A Beginners Guide to Affiliate Marketing
Affiliate marketing is a form of performance based marketing. One of the main benefits of affiliate marketing over other types of performance based marketing such as pay-per-click, is you only pay when a sale or lead has been generated. In 2012 the UK affiliate market was worth £6.54bn, a 20% increase from 2011. An estimated £410m was paid last year in commission and fees to affiliates and networks.
Affiliate marketing contains 3 main parties:
- Merchant: The merchant is the retailer who is looking to generate sales/leads for their website.
- Affiliate: The affiliate generates the merchant traffic and ultimately sales/leads in return for commission.
- Affiliate Network: The affiliate network is essentially an intermediary between the merchant and the affiliate.
An affiliate network typically offers the tracking technology, reporting tools and handles all of the payment to the affiliates. In return the merchant will pay the network a small network override % from each transaction and in some cases a monthly fee. Whereas a merchant will typically be signed up to just one affiliate network any big affiliate will be signed up to every affiliate network.
How does it work?
- When a merchant joins an affiliate network there is usually a setup fee and at this stage a monthly fee, a network override % and an affiliate commission % will be decided.
- When an affiliate signs up to a program they are provided with tracking links.
- When a user clicks on one of the tracking links they are directed to the merchants website and a “cookie” is dropped. If they purchase from the merchant, the cookie will inform the network that a sale has taken place.
- At the end of the month the merchant will receive one invoice for all of the month’s transactions. This invoice will contain the affiliate commission, network override fee and if applicable a monthly fee.
- Once the invoice has been paid the network will then pay the commission to the affiliates.
Types of affiliates
There are tens of thousands of affiliates on the Internet; the main 4 types are as follows:
1. Voucher Code Sites
These are websites which offer consumers voucher codes. When the user uses the code the consumer gets the discount and the voucher code site gets the commission.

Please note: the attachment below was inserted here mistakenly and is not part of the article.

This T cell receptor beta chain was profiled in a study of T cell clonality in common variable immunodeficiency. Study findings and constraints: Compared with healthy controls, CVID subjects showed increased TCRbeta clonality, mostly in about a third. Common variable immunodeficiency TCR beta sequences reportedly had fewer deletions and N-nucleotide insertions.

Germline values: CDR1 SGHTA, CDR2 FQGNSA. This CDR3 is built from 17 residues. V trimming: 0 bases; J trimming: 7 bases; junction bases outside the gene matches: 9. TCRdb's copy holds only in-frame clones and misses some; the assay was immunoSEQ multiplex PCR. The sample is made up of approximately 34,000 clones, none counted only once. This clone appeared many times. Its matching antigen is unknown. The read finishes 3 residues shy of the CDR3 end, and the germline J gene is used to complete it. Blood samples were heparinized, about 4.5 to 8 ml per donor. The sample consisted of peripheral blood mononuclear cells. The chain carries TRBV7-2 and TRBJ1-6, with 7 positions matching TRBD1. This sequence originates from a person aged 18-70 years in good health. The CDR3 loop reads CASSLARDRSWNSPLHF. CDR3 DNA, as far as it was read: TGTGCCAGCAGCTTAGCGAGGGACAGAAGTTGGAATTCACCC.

2. Cashback Sites
In some instances cashback sites account for 50% of affiliate sales and that number is growing. Instead of the site keeping the commission it passes it back on to the consumer, in return the site will normally charge a small annual fee to its users.
3. Charity (Schools, Fundraising)
These are websites set up by schools or charities who make it very clear to the consumer that if they purchase via their site, the school or charity will receive the commission. This is now actively being promoted as a form of fundraisng through schools.
4. General Websites
Sites that have banners running across the page are often running those banners through an affiliate marketing scheme or alternatively sites that are providing a comparison service such as Confused.com will be earning commission on any sales made through their site.
Whilst there are literally tens of thousands of affiliate sites out there, most merchants will find that 5 to 10 affiliates account for 80% of their sales. It obviously depends on your sector but in most cases merchant’s top affiliates will include companies such as:
As you can see the list is dominated by Vouchercode & Cashback sites. These now account for the majority of UK affiliate sales. In 2012 alone 1 in 3 Britons used a voucher code or cashback website (Nielsen, January 2013).
Understanding and choosing commercials
Before deciding on the level of affiliate commission it is very important that you do some research to determine what your competitors are offering. Generally commission will be paid on basket value (Exc Delivery) and in some cases Exc VAT.
Being added to an affiliate site is one thing but to generate revenue you need exposure and an affiliate is only going to do this if they feel your offering is going to earn them commission.
Whilst affiliate marketing in the UK used to be about incentivizing the affiliate, as both Vouchercodes & Cashback sites now dominate the arena your proposition now needs to incentivize both the affiliate and the consumer. So it is very important to factor in a worst case scenario to ensure that you have enough margin.
As discussed at the start of the article as well as affiliate commission a network override fee is also payable, this is typically a 20% – 30% override of the affiliate commission.
The below example illustrates what would happen if a merchant was offering a 10% Discount Code to users, 10% Commission to the affiliate & a 25% override to the network:
- £30 product MINUS 10% discount (£3.00) = £27.00
- £27.00 MINUS 10% affiliate commission (£2.70) = £24.30
- £24.30 MINUS 25% affiliate override (which is 25% of the affiliate commission £0.68)
- Total received by merchant after affiliate costs £23.62
- Cost Per Acquisition/Sales £6.38
Pros & Cons
- You only pay for the sales you make – there is no ‘wasted’ spend
- You are in total control of your spend
- It’s good for brand awareness
- If a customer used a cashback site to make their first purchase with you, it is likely they will always use that cashback site with every order
- It can take time to develop relationships with affiliates
- Affiliates are ultimately in control of the coverage they provide you